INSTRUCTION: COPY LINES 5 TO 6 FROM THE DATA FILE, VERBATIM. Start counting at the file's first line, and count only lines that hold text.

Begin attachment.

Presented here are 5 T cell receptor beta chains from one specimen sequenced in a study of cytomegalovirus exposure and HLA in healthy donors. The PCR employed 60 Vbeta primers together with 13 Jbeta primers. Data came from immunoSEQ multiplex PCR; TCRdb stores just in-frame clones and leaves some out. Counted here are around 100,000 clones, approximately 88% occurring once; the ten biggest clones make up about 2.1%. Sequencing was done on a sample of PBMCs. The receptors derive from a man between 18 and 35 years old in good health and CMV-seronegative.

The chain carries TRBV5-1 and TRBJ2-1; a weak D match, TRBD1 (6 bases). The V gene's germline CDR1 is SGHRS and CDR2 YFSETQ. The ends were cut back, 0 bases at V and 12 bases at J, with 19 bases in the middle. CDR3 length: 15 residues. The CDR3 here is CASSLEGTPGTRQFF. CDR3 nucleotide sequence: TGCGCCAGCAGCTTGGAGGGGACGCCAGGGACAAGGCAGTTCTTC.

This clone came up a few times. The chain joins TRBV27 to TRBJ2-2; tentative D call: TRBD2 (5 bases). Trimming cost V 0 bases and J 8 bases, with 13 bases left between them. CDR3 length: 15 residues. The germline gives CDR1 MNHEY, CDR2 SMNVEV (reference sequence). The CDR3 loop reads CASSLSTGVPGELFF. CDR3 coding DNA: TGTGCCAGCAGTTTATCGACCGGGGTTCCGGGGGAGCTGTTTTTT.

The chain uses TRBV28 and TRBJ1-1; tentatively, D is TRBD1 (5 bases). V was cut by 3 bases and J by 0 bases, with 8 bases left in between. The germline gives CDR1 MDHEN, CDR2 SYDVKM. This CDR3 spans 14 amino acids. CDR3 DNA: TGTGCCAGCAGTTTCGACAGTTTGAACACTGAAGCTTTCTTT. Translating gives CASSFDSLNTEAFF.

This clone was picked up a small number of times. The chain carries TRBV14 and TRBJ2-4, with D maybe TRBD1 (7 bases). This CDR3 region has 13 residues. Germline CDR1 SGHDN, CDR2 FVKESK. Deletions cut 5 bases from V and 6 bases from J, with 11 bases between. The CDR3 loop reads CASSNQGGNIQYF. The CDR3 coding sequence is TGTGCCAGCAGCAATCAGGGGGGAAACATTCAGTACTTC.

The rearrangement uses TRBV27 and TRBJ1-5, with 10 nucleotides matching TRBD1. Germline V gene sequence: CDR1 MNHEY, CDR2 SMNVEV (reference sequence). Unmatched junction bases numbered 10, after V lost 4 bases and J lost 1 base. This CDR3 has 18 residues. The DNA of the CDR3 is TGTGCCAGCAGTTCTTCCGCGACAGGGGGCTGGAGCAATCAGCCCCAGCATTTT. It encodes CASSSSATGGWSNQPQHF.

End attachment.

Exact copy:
This clone was picked up a small number of times. The chain carries TRBV14 and TRBJ2-4, with D maybe TRBD1 (7 bases). This CDR3 region has 13 residues. Germline CDR1 SGHDN, CDR2 FVKESK. Deletions cut 5 bases from V and 6 bases from J, with 11 bases between. The CDR3 loop reads CASSNQGGNIQYF. The CDR3 coding sequence is TGTGCCAGCAGCAATCAGGGGGGAAACATTCAGTACTTC.

The rearrangement uses TRBV27 and TRBJ1-5, with 10 nucleotides matching TRBD1. Germline V gene sequence: CDR1 MNHEY, CDR2 SMNVEV (reference sequence). Unmatched junction bases numbered 10, after V lost 4 bases and J lost 1 base. This CDR3 has 18 residues. The DNA of the CDR3 is TGTGCCAGCAGTTCTTCCGCGACAGGGGGCTGGAGCAATCAGCCCCAGCATTTT. It encodes CASSSSATGGWSNQPQHF.